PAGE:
As writers, we plunge naked into the ocean of ideas. We create, and we fail. We suffer for that failure--or for the perception of failure. We suffer for that creativity. Writers have 121% more likelihood of depression and almost 50% higher rates of suicide than the general population. Libba Bray calls this Miles and Miles of No Man's Land. If we're lucky enough to finish a book, and sell it, we have to manage our expectations, because expectations are demon spawn.
I am musing on all of this as I wait for my agent to give me her verdict on the first book I have fully written since the Heirs of Watson Island trilogy. I love this book, love it, but did I go too far out on that limb? I tried to start it in more familiar territory to ease the reader in--was that a mistake? I simply do not know. Time will tell.
I know I was scared to finish this book. Even knowing that I was heading out to a book festival in Kentucky and was going to drive myself crazy if I still had those last two chapters hanging over my head, I found myself answering fan mail that could have waited a few more days instead. I updated the project's Pinterest board. I Tweeted like a demon. I bought a couple dresses online that I really didn't need. Suddenly everything but writing became more critical.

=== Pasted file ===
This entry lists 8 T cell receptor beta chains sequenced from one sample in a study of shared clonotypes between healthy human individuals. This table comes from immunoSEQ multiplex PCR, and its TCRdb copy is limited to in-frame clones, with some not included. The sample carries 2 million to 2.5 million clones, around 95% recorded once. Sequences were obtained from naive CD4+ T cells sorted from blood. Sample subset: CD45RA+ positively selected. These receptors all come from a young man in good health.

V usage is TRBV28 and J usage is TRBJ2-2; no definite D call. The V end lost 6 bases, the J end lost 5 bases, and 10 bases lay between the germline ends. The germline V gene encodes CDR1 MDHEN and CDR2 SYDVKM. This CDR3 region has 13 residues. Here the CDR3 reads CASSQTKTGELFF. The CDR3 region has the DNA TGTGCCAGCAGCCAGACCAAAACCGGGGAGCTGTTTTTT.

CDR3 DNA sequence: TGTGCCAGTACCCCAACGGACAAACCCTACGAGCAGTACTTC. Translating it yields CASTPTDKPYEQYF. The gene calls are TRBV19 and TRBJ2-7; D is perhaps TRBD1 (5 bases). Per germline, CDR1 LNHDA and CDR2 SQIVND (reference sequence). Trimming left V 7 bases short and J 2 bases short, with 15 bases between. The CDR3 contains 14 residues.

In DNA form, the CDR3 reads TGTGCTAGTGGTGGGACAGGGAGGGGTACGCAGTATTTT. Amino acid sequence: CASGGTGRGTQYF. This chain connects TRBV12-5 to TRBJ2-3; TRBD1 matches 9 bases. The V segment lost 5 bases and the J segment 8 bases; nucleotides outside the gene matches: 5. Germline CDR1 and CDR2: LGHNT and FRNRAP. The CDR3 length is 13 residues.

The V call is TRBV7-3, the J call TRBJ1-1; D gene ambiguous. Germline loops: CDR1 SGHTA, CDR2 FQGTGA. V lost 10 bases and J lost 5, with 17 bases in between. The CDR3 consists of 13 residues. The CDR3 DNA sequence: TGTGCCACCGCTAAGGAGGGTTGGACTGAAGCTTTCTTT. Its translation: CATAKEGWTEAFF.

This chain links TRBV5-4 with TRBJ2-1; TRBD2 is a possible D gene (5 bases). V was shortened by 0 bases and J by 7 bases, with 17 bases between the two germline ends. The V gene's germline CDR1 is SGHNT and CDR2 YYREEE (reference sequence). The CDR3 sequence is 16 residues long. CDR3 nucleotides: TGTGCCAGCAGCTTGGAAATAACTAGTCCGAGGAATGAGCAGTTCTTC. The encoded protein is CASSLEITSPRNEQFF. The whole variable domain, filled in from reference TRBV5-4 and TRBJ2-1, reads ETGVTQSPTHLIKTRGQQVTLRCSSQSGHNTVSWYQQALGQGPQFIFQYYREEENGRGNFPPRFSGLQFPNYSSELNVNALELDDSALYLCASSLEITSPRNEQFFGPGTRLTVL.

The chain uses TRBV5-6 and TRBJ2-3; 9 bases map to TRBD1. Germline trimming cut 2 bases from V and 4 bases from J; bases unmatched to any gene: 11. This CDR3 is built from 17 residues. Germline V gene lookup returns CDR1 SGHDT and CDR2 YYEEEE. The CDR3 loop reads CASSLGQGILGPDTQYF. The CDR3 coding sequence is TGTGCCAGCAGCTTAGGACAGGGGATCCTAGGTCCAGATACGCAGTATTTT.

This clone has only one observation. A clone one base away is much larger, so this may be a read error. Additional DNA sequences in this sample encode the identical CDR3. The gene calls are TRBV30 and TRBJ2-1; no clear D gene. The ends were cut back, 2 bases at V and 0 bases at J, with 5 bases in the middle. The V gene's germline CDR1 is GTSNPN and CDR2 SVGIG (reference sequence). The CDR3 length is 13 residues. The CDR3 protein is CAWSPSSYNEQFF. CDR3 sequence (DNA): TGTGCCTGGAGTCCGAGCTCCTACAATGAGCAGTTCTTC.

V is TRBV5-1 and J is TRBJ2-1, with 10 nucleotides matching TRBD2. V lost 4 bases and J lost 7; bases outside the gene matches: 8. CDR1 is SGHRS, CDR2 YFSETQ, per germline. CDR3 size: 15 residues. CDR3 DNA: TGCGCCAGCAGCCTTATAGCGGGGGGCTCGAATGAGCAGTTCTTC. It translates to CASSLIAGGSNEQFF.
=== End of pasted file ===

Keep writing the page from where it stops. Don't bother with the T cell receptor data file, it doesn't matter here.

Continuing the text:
Fear Affects Us All in Strange and Ugly WaysI did manage to finish the book, obviously, and then I got through the edits my critique partners suggestion. I forced myself through, giving myself deadlines, and promising myself rewards when I finished. We play the games we have to play. But the truth is that this writing thing never gets easier. Not really.
I remember meeting Libba Bray for the first time and practically crying buckets on her because I was so grateful for the blog post she had written in which she--yes, even Libba Bray--confessed she had the same
What if I’m just not good enough/smart enough/fast enough/clever enough? Dumb. Messy. Wrong. Slow. Fraud. Hack.
Even Libba Bray has to relearn to write every book for the first time. That's another truth. Every book is different. Every writer is different. Every truth of mine may be nothing more than delusion. I can't compare myself to other writers because I am only myself.
A song can be written in a few hours. If it fails, it's a few hours of the songwriter's life. Writing book length fiction, we devote a year or more to a single work, and it has just as much or little chance as that song. But our long form of creativity is the music to which we dance, and that's the risk we take for the chance to do what we love.
In the end? I get paid to make stuff up. I get to share my worlds with others. That's pretty much the greatest job in the world, and I pinch myself all the time, knowing how fortunate I am.
What About You?What do you fear? What do you hope for?
I've still got the giveaway going on for both current books of the trilogy along with some things that relate to it. Enter by 5/17. : )